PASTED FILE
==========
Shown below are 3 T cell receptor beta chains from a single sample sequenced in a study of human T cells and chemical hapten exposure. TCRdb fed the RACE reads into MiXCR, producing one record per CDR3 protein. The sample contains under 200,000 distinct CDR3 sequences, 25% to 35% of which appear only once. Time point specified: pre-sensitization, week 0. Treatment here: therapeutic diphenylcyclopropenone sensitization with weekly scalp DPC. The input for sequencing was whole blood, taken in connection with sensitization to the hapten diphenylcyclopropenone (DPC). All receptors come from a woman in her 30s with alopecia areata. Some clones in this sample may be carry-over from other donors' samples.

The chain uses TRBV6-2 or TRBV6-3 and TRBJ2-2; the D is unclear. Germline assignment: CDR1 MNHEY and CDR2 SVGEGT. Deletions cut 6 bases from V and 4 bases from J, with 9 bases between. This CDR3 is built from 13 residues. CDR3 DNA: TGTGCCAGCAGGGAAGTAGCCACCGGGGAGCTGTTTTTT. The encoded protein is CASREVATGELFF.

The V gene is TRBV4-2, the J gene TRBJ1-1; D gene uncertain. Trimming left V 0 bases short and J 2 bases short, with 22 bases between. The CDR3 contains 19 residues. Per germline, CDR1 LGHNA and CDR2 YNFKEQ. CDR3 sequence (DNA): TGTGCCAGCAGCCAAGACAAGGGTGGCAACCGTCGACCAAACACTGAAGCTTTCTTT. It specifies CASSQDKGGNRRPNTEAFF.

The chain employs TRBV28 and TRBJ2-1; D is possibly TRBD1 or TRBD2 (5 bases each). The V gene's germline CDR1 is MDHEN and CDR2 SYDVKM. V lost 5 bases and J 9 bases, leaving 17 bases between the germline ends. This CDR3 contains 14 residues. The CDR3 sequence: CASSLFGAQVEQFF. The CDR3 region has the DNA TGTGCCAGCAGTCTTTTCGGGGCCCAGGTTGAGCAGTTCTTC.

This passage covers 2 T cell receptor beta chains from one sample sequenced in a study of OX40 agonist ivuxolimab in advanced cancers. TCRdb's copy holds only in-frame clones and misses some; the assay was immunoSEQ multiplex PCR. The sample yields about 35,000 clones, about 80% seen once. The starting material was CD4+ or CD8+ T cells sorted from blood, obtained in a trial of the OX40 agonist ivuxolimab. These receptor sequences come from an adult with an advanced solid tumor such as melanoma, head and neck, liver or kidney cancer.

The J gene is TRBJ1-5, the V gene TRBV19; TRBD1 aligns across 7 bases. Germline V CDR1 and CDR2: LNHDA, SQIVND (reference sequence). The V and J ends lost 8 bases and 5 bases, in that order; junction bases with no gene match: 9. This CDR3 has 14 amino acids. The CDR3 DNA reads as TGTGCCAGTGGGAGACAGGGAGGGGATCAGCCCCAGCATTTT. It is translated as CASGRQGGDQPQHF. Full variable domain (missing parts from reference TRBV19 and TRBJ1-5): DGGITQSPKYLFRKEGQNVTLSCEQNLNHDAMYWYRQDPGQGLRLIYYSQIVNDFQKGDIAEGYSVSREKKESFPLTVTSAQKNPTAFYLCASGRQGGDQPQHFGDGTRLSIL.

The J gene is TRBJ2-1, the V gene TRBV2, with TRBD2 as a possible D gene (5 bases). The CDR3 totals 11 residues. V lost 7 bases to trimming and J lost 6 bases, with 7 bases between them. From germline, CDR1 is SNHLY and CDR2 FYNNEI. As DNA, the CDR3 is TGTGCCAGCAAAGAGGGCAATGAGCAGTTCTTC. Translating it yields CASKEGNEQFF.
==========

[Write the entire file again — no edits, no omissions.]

Shown below are 3 T cell receptor beta chains from a single sample sequenced in a study of human T cells and chemical hapten exposure. TCRdb fed the RACE reads into MiXCR, producing one record per CDR3 protein. The sample contains under 200,000 distinct CDR3 sequences, 25% to 35% of which appear only once. Time point specified: pre-sensitization, week 0. Treatment here: therapeutic diphenylcyclopropenone sensitization with weekly scalp DPC. The input for sequencing was whole blood, taken in connection with sensitization to the hapten diphenylcyclopropenone (DPC). All receptors come from a woman in her 30s with alopecia areata. Some clones in this sample may be carry-over from other donors' samples.

The chain uses TRBV6-2 or TRBV6-3 and TRBJ2-2; the D is unclear. Germline assignment: CDR1 MNHEY and CDR2 SVGEGT. Deletions cut 6 bases from V and 4 bases from J, with 9 bases between. This CDR3 is built from 13 residues. CDR3 DNA: TGTGCCAGCAGGGAAGTAGCCACCGGGGAGCTGTTTTTT. The encoded protein is CASREVATGELFF.

The V gene is TRBV4-2, the J gene TRBJ1-1; D gene uncertain. Trimming left V 0 bases short and J 2 bases short, with 22 bases between. The CDR3 contains 19 residues. Per germline, CDR1 LGHNA and CDR2 YNFKEQ. CDR3 sequence (DNA): TGTGCCAGCAGCCAAGACAAGGGTGGCAACCGTCGACCAAACACTGAAGCTTTCTTT. It specifies CASSQDKGGNRRPNTEAFF.

The chain employs TRBV28 and TRBJ2-1; D is possibly TRBD1 or TRBD2 (5 bases each). The V gene's germline CDR1 is MDHEN and CDR2 SYDVKM. V lost 5 bases and J 9 bases, leaving 17 bases between the germline ends. This CDR3 contains 14 residues. The CDR3 sequence: CASSLFGAQVEQFF. The CDR3 region has the DNA TGTGCCAGCAGTCTTTTCGGGGCCCAGGTTGAGCAGTTCTTC.

This passage covers 2 T cell receptor beta chains from one sample sequenced in a study of OX40 agonist ivuxolimab in advanced cancers. TCRdb's copy holds only in-frame clones and misses some; the assay was immunoSEQ multiplex PCR. The sample yields about 35,000 clones, about 80% seen once. The starting material was CD4+ or CD8+ T cells sorted from blood, obtained in a trial of the OX40 agonist ivuxolimab. These receptor sequences come from an adult with an advanced solid tumor such as melanoma, head and neck, liver or kidney cancer.

The J gene is TRBJ1-5, the V gene TRBV19; TRBD1 aligns across 7 bases. Germline V CDR1 and CDR2: LNHDA, SQIVND (reference sequence). The V and J ends lost 8 bases and 5 bases, in that order; junction bases with no gene match: 9. This CDR3 has 14 amino acids. The CDR3 DNA reads as TGTGCCAGTGGGAGACAGGGAGGGGATCAGCCCCAGCATTTT. It is translated as CASGRQGGDQPQHF. Full variable domain (missing parts from reference TRBV19 and TRBJ1-5): DGGITQSPKYLFRKEGQNVTLSCEQNLNHDAMYWYRQDPGQGLRLIYYSQIVNDFQKGDIAEGYSVSREKKESFPLTVTSAQKNPTAFYLCASGRQGGDQPQHFGDGTRLSIL.

The J gene is TRBJ2-1, the V gene TRBV2, with TRBD2 as a possible D gene (5 bases). The CDR3 totals 11 residues. V lost 7 bases to trimming and J lost 6 bases, with 7 bases between them. From germline, CDR1 is SNHLY and CDR2 FYNNEI. As DNA, the CDR3 is TGTGCCAGCAAAGAGGGCAATGAGCAGTTCTTC. Translating it yields CASKEGNEQFF.